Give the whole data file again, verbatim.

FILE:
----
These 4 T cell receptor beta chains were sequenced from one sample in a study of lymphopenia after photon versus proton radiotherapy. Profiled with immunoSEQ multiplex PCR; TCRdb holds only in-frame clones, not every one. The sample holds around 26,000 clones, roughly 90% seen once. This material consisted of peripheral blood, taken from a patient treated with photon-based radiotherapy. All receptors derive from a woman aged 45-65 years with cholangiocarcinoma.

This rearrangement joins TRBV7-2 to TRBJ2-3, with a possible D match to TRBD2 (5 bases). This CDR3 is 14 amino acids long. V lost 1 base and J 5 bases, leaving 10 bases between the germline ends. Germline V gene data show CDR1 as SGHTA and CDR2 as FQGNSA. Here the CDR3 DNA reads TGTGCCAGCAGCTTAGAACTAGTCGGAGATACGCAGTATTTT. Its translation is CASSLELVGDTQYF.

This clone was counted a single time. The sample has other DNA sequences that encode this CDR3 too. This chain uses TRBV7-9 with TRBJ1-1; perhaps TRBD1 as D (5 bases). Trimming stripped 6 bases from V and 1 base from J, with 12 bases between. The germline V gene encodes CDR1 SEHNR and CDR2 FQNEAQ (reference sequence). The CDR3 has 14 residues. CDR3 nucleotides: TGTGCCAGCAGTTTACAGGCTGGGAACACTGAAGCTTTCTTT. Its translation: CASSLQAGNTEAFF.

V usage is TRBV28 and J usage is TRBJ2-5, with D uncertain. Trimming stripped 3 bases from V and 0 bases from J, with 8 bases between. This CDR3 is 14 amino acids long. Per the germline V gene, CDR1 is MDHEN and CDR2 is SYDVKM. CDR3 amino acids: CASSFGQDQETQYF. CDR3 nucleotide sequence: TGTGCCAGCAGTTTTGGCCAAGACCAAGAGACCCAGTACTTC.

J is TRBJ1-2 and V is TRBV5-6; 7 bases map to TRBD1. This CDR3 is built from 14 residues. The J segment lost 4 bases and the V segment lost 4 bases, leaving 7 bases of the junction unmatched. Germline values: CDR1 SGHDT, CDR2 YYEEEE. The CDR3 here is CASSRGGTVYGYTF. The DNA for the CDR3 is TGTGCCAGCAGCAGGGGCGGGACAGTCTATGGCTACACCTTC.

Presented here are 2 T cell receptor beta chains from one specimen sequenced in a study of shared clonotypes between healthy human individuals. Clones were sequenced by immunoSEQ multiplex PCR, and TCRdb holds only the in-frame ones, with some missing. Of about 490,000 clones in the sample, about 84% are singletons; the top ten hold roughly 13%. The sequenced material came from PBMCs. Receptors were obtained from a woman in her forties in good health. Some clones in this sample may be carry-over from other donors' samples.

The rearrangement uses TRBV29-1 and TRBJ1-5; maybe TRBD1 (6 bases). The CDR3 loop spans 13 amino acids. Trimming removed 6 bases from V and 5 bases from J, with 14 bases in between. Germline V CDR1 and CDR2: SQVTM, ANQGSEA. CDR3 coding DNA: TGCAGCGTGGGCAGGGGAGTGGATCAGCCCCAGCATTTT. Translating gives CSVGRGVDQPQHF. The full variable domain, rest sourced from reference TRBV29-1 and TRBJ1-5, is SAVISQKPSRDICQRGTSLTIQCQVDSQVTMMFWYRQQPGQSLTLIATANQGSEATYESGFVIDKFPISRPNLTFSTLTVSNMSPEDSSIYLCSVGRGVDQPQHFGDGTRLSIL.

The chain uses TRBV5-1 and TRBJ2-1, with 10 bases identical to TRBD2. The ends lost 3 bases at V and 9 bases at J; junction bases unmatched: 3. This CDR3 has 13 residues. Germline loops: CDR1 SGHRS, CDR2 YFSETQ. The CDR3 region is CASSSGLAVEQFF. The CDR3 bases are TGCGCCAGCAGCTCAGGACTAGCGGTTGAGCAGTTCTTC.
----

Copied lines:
These 4 T cell receptor beta chains were sequenced from one sample in a study of lymphopenia after photon versus proton radiotherapy. Profiled with immunoSEQ multiplex PCR; TCRdb holds only in-frame clones, not every one. The sample holds around 26,000 clones, roughly 90% seen once. This material consisted of peripheral blood, taken from a patient treated with photon-based radiotherapy. All receptors derive from a woman aged 45-65 years with cholangiocarcinoma.

This rearrangement joins TRBV7-2 to TRBJ2-3, with a possible D match to TRBD2 (5 bases). This CDR3 is 14 amino acids long. V lost 1 base and J 5 bases, leaving 10 bases between the germline ends. Germline V gene data show CDR1 as SGHTA and CDR2 as FQGNSA. Here the CDR3 DNA reads TGTGCCAGCAGCTTAGAACTAGTCGGAGATACGCAGTATTTT. Its translation is CASSLELVGDTQYF.

This clone was counted a single time. The sample has other DNA sequences that encode this CDR3 too. This chain uses TRBV7-9 with TRBJ1-1; perhaps TRBD1 as D (5 bases). Trimming stripped 6 bases from V and 1 base from J, with 12 bases between. The germline V gene encodes CDR1 SEHNR and CDR2 FQNEAQ (reference sequence). The CDR3 has 14 residues. CDR3 nucleotides: TGTGCCAGCAGTTTACAGGCTGGGAACACTGAAGCTTTCTTT. Its translation: CASSLQAGNTEAFF.

V usage is TRBV28 and J usage is TRBJ2-5, with D uncertain. Trimming stripped 3 bases from V and 0 bases from J, with 8 bases between. This CDR3 is 14 amino acids long. Per the germline V gene, CDR1 is MDHEN and CDR2 is SYDVKM. CDR3 amino acids: CASSFGQDQETQYF. CDR3 nucleotide sequence: TGTGCCAGCAGTTTTGGCCAAGACCAAGAGACCCAGTACTTC.

J is TRBJ1-2 and V is TRBV5-6; 7 bases map to TRBD1. This CDR3 is built from 14 residues. The J segment lost 4 bases and the V segment lost 4 bases, leaving 7 bases of the junction unmatched. Germline values: CDR1 SGHDT, CDR2 YYEEEE. The CDR3 here is CASSRGGTVYGYTF. The DNA for the CDR3 is TGTGCCAGCAGCAGGGGCGGGACAGTCTATGGCTACACCTTC.

Presented here are 2 T cell receptor beta chains from one specimen sequenced in a study of shared clonotypes between healthy human individuals. Clones were sequenced by immunoSEQ multiplex PCR, and TCRdb holds only the in-frame ones, with some missing. Of about 490,000 clones in the sample, about 84% are singletons; the top ten hold roughly 13%. The sequenced material came from PBMCs. Receptors were obtained from a woman in her forties in good health. Some clones in this sample may be carry-over from other donors' samples.

The rearrangement uses TRBV29-1 and TRBJ1-5; maybe TRBD1 (6 bases). The CDR3 loop spans 13 amino acids. Trimming removed 6 bases from V and 5 bases from J, with 14 bases in between. Germline V CDR1 and CDR2: SQVTM, ANQGSEA. CDR3 coding DNA: TGCAGCGTGGGCAGGGGAGTGGATCAGCCCCAGCATTTT. Translating gives CSVGRGVDQPQHF. The full variable domain, rest sourced from reference TRBV29-1 and TRBJ1-5, is SAVISQKPSRDICQRGTSLTIQCQVDSQVTMMFWYRQQPGQSLTLIATANQGSEATYESGFVIDKFPISRPNLTFSTLTVSNMSPEDSSIYLCSVGRGVDQPQHFGDGTRLSIL.

The chain uses TRBV5-1 and TRBJ2-1, with 10 bases identical to TRBD2. The ends lost 3 bases at V and 9 bases at J; junction bases unmatched: 3. This CDR3 has 13 residues. Germline loops: CDR1 SGHRS, CDR2 YFSETQ. The CDR3 region is CASSSGLAVEQFF. The CDR3 bases are TGCGCCAGCAGCTCAGGACTAGCGGTTGAGCAGTTCTTC.